Breathe–squeeze: pharmacodynamics of a stimulus-free behavioural paradigm to track conscious states during sedation

Christian S. Guay, Darren Hight, Gaurang Gupta, Mohammad Mehdi Kafashan, Anhthi H. Luong, Michael S. Avidan, Emery N. Brown, Ben Julian A. Palanca

Research output: Contribution to journalArticlepeer-review

2 Scopus citations


Background: Conscious states are typically inferred through responses to auditory tasks and noxious stimulation. We report the use of a stimulus-free behavioural paradigm to track state transitions in responsiveness during dexmedetomidine sedation. We hypothesised that estimated dexmedetomidine effect-site (Ce) concentrations would be higher at loss of responsiveness (LOR) compared with return of responsiveness (ROR), and both would be lower than comparable studies that used stimulus-based assessments. Methods: Closed-Loop Acoustic Stimulation during Sedation with Dexmedetomidine data were analysed for secondary analysis. Fourteen healthy volunteers were asked to perform the breathe–squeeze task of gripping a dynamometer when inspiring and releasing it when expiring. LOR was defined as five inspirations without accompanied squeezes; ROR was defined as the return of five inspirations accompanied by squeezes. Brain states were monitored using 64-channel EEG. Dexmedetomidine was administered as a target-controlled infusion, with Ce estimated from a pharmacokinetic model. Results: Counter to our hypothesis, mean estimated dexmedetomidine Ce was lower at LOR (0.92 ng ml−1; 95% confidence interval: 0.69–1.15) than at ROR (1.43 ng ml−1; 95% confidence interval: 1.27–1.58) (paired t-test; P=0.002). LOR was characterised by progressively increasing fronto-occipital EEG power in the 0.5–8 Hz band and loss of occipital alpha (8–12 Hz) and global beta (16–30 Hz) power. These EEG changes reverted at ROR. Conclusions: The breathe–squeeze task can effectively track changes in responsiveness during sedation without external stimuli and might be more sensitive to state changes than stimulus-based tasks. It should be considered when perturbation of brain states is undesirable. Clinical trial registration: NCT04206059.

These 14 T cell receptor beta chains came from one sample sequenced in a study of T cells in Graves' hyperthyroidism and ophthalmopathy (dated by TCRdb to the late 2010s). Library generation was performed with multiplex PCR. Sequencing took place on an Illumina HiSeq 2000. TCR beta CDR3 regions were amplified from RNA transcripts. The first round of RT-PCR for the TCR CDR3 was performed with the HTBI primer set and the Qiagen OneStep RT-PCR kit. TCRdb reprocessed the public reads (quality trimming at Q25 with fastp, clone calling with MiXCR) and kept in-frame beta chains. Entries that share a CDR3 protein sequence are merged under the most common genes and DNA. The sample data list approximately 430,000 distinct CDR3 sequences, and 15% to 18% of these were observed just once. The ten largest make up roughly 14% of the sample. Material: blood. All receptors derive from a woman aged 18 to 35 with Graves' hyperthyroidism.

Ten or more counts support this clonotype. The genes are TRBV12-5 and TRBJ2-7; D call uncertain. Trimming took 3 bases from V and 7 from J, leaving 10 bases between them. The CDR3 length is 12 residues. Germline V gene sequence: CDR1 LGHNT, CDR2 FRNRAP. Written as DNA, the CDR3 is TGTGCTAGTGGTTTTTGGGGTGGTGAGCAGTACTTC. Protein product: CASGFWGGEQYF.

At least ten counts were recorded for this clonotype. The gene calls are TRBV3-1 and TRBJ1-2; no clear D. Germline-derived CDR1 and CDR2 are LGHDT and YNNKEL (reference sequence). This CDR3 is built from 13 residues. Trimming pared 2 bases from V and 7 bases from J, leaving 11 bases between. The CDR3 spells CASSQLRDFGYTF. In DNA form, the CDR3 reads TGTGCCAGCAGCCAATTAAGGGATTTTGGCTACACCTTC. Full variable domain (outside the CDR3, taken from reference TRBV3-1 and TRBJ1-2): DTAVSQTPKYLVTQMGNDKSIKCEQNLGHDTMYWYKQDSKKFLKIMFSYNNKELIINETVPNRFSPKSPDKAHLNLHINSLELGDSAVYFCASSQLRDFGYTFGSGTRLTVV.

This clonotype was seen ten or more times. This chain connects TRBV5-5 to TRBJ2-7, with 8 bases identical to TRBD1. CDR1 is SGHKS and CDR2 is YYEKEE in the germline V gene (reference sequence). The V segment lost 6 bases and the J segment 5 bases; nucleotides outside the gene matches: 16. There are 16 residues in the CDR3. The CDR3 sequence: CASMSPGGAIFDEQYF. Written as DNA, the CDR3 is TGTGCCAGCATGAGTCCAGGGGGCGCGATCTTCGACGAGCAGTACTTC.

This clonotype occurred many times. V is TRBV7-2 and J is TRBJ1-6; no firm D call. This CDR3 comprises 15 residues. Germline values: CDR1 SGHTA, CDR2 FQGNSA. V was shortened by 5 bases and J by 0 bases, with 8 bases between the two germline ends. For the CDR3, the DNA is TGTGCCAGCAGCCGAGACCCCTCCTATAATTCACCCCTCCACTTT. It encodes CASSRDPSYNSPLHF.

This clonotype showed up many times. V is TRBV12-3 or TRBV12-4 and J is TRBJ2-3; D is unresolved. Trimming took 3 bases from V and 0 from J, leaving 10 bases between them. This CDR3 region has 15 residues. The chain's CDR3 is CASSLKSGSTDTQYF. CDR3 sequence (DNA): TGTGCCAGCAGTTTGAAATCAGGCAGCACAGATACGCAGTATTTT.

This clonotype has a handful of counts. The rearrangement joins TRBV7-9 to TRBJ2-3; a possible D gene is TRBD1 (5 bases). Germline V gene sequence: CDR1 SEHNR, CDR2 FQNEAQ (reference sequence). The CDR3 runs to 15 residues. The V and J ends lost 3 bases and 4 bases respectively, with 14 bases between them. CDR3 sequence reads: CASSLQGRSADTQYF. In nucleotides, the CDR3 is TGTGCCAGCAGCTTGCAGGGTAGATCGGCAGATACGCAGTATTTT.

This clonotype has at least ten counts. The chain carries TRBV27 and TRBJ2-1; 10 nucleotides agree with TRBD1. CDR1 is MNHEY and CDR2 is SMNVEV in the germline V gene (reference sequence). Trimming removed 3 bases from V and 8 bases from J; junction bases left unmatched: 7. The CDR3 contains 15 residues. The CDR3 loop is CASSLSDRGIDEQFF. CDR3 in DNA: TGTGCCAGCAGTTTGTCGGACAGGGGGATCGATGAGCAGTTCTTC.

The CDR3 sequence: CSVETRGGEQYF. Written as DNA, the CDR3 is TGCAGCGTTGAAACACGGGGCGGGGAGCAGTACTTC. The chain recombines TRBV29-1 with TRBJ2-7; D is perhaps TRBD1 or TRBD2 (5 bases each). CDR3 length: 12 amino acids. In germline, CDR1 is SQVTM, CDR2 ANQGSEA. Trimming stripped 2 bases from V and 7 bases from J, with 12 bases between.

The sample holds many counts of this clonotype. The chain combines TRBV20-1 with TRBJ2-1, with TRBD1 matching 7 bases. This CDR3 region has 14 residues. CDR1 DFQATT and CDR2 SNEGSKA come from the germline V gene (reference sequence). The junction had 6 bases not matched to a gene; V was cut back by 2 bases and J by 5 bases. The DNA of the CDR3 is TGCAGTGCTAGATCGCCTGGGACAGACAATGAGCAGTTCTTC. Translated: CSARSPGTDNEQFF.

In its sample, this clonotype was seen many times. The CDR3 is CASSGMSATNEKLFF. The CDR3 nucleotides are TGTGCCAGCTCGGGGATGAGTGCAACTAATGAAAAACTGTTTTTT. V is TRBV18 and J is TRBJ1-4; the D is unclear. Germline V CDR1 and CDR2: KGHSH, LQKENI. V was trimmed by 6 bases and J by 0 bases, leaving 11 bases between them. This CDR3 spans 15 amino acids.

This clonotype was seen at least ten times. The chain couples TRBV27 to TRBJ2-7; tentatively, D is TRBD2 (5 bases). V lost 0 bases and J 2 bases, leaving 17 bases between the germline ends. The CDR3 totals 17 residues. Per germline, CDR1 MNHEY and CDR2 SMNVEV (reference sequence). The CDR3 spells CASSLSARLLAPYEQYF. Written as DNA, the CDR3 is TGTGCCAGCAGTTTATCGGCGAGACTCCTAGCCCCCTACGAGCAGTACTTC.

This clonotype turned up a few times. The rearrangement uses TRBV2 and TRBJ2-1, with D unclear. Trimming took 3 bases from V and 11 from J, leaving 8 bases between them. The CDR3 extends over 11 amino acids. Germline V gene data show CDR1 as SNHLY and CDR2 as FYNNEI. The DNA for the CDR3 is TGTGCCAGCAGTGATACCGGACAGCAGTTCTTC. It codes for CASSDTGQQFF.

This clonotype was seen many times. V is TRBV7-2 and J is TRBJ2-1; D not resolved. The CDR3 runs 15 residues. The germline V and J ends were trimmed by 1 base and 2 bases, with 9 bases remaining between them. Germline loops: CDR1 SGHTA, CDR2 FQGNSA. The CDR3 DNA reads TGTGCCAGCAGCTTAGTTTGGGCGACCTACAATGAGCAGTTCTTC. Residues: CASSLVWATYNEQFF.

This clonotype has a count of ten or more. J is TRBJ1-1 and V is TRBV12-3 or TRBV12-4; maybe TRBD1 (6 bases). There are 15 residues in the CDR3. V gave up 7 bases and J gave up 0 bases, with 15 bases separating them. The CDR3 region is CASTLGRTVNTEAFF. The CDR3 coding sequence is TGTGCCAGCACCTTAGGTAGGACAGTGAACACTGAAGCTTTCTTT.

Original languageEnglish
Pages (from-to)557-566
Number of pages10
JournalBritish journal of anaesthesia
Issue number5
StatePublished - May 2023


  • EEG
  • consciousness
  • dexmedetomidine
  • monitor
  • responsiveness
  • sedation
  • sensory disconnection
  • sleep


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